Financial regulator questions value of U.S. shale reserves

By Kevin Crowley and Rachel Adams-Heard on 1/18/2021

HOUSTON (Bloomberg) --The Securities and Exchange Commission has been largely silent on the financial wreckage of the U.S. shale industry in recent years, but that may be about to change.

The top U.S. financial regulator’s reported investigation into how Exxon Mobil values shale assets follows years of concerns about the industry’s rosy projections, which have left hundreds of billions of dollars of investor losses and writedowns.

Exxon, the West’s biggest oil company, is accused in a whistleblower complaint of inflating the value of a key asset in the Permian Basin and making drilling plans that were too optimistic, the Wall Street Journal reported Friday. The company denied the claims, while Exxon’s stock fell as much as 6%.

“The SEC is cracking down on the overvaluation of these type of hard-to-value assets,” said Arthur Jakoby, a former SEC official and now a partner at Herrick, Feinstein LLP in New York, and who’s not involved in the case. “It’s a very easy way to pump up the price of one stock, especially oil and gas companies using estimates for what they have in the ground.”

The shale revolution upended global energy markets over the past decade, making the U.S. the world’s top oil and gas producer and providing oceans of cheap crude to consumers. The jump in production was built on shaky financial foundations, however. Funded by cheap money and spurred on by the sky-high prices that shale assets were fetching at the height of the boom, industry executives pushed a narrative to investors that fracking would make U.S. oil fields comparable to those in the Middle East.

Oil giants like Exxon, ConocoPhillips and BP Plc made multibillion-dollar shale acquisitions, turning wildcatters into overnight billionaires. Fracking pioneers like Chesapeake Energy Corp. struck large, highly leveraged deals of their own. But even as the technology advanced and production soared, those companies continued to burn cash. The industry wrote down $450 billion of invested capital and saw more than 190 bankruptcies between 2010 and 2020, according to Deloitte LLP.

Many investors point to the gap in what shale companies say they can profitably drill and what they ultimately do. Exxon bought a large position in the Permian in 2017 and quickly ramped up production targets, culminating in a pre-pandemic plan to reach 1 million barrels of oil a day by 2024. The whistleblower complaint says some Exxon employees pushed for a lower valuation for some Permian assets because drilling times were longer than expected in 2018, the Journal reported.

The claims are “demonstrably false,” Exxon said in a statement, without confirming or denying that an investigation is under way. “Actual and provable performance exceeded drilling plans for the Permian and such performance has been accurately represented to the investment community.” The SEC declined to comment.

Still, the reported whistleblower complaint echoes what investors -- and some engineers -- have been saying about smaller shale companies’ projections for some time. Many investors now focus almost exclusively on free cash flow, a figure that’s harder to manipulate.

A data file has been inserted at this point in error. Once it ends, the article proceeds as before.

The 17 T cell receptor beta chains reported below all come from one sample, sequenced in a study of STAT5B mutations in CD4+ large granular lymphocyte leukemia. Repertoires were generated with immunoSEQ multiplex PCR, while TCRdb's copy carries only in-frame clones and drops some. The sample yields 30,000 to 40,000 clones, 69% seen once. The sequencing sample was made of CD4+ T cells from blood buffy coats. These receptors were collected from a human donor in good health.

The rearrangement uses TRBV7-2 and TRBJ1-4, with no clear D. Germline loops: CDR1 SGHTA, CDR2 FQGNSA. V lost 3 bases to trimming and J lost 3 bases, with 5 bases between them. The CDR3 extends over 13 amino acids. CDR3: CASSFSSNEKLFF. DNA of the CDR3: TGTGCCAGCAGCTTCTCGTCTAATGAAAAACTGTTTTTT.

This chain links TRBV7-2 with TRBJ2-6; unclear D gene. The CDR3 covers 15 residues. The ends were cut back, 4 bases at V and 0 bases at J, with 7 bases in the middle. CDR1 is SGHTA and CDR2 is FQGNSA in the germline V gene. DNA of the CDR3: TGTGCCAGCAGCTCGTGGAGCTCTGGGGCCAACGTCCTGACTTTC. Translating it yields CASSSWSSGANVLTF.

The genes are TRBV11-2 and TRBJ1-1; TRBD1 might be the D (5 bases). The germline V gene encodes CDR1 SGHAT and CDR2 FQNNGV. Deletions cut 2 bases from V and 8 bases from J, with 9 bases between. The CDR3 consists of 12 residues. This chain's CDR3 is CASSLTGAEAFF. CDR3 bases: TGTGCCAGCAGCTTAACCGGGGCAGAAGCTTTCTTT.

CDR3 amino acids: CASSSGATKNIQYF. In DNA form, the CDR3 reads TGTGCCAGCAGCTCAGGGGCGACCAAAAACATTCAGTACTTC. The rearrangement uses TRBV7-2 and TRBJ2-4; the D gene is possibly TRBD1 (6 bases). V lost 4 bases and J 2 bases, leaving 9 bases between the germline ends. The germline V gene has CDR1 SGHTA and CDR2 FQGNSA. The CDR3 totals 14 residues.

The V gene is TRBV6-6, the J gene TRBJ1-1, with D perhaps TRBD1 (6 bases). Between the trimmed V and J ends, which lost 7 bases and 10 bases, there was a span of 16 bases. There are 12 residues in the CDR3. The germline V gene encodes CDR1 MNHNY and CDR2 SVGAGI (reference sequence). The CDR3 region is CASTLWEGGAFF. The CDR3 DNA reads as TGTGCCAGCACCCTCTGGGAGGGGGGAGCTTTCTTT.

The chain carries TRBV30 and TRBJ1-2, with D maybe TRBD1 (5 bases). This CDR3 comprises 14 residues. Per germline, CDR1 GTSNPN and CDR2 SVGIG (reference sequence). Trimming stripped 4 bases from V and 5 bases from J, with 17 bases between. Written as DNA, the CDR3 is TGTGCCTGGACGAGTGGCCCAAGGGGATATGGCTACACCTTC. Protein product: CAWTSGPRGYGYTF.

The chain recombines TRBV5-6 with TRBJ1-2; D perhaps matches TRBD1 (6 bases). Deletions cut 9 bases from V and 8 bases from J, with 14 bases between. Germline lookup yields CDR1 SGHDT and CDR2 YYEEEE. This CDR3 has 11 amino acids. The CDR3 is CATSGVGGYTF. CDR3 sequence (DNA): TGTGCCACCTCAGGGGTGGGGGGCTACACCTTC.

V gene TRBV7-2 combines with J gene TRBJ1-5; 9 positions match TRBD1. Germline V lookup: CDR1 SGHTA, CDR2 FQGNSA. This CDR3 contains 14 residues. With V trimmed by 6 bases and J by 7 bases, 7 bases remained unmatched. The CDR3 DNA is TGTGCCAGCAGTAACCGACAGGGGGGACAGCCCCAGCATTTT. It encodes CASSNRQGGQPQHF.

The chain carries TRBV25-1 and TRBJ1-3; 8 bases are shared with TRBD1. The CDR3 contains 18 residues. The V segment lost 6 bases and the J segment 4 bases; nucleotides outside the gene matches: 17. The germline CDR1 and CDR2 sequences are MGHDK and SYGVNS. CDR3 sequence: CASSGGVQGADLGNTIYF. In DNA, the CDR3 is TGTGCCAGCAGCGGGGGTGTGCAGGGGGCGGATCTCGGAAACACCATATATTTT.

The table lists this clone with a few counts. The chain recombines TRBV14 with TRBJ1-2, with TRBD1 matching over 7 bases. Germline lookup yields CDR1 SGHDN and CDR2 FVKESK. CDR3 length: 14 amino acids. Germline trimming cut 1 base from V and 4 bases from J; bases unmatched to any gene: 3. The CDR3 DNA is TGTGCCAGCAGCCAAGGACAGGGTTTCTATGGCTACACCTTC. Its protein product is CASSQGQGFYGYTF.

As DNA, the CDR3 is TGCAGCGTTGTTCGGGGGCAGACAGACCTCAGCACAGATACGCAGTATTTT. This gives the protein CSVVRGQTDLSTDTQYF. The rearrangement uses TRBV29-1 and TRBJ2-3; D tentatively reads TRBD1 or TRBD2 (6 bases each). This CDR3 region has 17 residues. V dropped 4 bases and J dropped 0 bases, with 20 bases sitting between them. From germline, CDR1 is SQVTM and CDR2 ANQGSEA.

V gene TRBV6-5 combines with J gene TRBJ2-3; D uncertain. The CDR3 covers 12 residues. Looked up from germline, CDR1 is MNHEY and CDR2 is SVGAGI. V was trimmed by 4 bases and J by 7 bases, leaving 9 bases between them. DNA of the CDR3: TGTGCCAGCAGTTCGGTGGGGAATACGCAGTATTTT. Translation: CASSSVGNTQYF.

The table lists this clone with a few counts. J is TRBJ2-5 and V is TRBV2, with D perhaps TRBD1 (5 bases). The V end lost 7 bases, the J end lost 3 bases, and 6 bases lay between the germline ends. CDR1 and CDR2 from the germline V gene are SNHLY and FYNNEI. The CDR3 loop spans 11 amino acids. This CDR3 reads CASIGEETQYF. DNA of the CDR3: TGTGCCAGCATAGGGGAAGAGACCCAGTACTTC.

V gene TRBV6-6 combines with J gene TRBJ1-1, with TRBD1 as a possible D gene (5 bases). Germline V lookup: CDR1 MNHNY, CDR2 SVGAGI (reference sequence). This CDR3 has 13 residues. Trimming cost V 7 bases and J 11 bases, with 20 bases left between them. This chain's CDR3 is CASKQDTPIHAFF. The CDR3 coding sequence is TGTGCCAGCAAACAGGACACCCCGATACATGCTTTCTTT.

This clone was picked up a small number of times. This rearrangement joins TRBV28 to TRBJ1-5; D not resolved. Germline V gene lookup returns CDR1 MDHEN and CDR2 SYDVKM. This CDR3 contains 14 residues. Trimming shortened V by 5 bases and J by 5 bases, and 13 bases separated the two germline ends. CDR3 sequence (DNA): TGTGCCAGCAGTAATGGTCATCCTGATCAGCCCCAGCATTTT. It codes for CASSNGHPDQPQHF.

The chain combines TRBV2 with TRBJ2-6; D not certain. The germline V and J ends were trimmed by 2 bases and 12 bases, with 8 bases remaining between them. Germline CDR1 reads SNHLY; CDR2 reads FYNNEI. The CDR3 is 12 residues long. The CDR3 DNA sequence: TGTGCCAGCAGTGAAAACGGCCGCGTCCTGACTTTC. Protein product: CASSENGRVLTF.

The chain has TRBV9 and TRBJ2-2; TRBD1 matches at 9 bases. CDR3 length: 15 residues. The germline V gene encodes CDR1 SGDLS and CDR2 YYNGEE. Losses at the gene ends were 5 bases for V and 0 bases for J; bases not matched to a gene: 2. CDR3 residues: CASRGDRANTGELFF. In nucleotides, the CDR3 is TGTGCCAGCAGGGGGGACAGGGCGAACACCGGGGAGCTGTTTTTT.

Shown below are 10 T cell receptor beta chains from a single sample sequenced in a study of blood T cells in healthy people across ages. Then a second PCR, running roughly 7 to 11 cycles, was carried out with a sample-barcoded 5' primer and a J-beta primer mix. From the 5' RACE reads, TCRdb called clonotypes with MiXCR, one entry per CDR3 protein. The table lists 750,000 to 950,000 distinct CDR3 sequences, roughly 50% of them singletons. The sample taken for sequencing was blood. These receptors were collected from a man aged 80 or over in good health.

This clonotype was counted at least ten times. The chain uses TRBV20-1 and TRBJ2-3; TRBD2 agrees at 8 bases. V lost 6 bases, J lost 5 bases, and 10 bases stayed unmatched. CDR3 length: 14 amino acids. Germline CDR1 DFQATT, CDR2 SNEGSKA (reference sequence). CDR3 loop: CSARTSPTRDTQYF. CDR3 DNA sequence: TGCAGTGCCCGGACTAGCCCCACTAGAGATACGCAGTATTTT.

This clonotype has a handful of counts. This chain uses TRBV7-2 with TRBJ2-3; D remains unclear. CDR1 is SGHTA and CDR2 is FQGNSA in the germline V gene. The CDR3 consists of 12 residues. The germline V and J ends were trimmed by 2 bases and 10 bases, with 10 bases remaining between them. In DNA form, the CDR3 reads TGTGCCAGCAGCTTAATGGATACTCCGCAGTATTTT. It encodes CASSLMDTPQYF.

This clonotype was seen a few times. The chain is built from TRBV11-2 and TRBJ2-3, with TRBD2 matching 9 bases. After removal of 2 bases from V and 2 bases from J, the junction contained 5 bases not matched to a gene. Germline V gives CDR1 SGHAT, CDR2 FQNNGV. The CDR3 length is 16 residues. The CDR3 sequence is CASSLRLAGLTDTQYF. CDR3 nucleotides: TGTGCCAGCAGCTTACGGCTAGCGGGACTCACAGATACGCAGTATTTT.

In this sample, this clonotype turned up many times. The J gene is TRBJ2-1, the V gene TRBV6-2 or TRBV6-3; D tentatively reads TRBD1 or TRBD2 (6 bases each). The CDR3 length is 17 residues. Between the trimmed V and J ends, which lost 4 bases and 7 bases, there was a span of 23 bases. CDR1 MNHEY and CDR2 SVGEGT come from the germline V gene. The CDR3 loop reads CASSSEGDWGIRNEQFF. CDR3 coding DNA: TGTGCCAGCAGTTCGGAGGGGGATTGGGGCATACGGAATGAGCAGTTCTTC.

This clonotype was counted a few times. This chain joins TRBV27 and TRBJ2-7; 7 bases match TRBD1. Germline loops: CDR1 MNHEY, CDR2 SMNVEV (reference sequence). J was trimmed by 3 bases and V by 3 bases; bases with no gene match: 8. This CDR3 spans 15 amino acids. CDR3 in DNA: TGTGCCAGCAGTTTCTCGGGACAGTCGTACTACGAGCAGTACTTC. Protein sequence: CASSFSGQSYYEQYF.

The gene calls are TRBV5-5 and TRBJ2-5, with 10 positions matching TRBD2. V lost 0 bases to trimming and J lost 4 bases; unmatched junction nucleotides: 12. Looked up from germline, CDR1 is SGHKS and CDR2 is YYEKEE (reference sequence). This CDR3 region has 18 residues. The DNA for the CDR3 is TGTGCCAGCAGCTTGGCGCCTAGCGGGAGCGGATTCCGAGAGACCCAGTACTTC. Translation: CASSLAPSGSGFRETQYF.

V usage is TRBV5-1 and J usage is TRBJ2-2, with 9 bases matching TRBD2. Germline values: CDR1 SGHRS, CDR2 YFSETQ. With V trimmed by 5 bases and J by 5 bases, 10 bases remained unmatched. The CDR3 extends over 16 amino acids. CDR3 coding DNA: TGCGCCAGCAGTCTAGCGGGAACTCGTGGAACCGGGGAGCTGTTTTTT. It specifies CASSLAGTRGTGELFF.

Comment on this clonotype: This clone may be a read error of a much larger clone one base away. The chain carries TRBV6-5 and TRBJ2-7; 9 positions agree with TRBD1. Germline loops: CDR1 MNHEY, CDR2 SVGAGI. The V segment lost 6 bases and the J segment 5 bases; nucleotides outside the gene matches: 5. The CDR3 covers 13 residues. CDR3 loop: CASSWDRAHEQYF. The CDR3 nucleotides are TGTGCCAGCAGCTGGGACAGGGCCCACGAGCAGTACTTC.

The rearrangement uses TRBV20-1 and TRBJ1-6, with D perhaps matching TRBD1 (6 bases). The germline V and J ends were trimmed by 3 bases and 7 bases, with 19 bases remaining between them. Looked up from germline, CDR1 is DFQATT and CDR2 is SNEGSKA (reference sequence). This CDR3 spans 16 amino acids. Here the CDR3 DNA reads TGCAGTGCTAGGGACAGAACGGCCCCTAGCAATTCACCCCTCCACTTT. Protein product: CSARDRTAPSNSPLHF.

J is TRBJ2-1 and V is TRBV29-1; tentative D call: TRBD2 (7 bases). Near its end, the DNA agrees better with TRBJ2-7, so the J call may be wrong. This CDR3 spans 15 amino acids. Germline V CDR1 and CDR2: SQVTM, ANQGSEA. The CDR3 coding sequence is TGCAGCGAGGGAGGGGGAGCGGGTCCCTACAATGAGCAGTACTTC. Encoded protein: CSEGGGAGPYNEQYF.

“It’s all been boiling under the surface since 2012,” said Ed Hirs, a longtime energy fellow at the University of Houston. “But the challenge here is really that, for the last several years, the investment community has only been looking at the cash flows.”

Nowhere is shale more hyped than in the Permian, now the biggest U.S. oil field. The excitement reached a fever pitch after the oil price crash of 2014-2016, when private equity rushed to get a piece of the action, getting what it believed would be a profitable entry point. Recently, many of those players have been forced to book massive impairments.

Concho Resources Inc., which Conoco agreed to buy in October, took a $12.6 billion charge for its oil and gas assets earlier last year, one in a long list of huge writedowns that followed a coronavirus-fueled collapse in crude prices. The move came two years after the company bought RSP Permian at a price that valued its oil and gas assets far higher than deals involving neighboring producers.

Apache Corp. also wrote down the value of its flagship Alpine High project, long touted as a prolific find in an ignored part of the Permian, which instead ended up being far richer in gas than oil.

At the start of the boom, when Aubrey McClendon was turning Chesapeake into a shale gas giant, the regulator changed its rules for how companies could calculate oil and gas reserves.

Many blame the relaxed regulatory environment on just how complicated calculating future production can be. It is, after all, an estimate based on assumptions like drilling times, how close together wells are fracked, and the cost of leasing land. As some engineers have said, reservoir engineering is more art than science.

“It‘s not a simple investigation because assets can be valued in many different ways,” Jakoby said. “The SEC will be looking for a smoking gun showing that management pushed for an overvaluation.”

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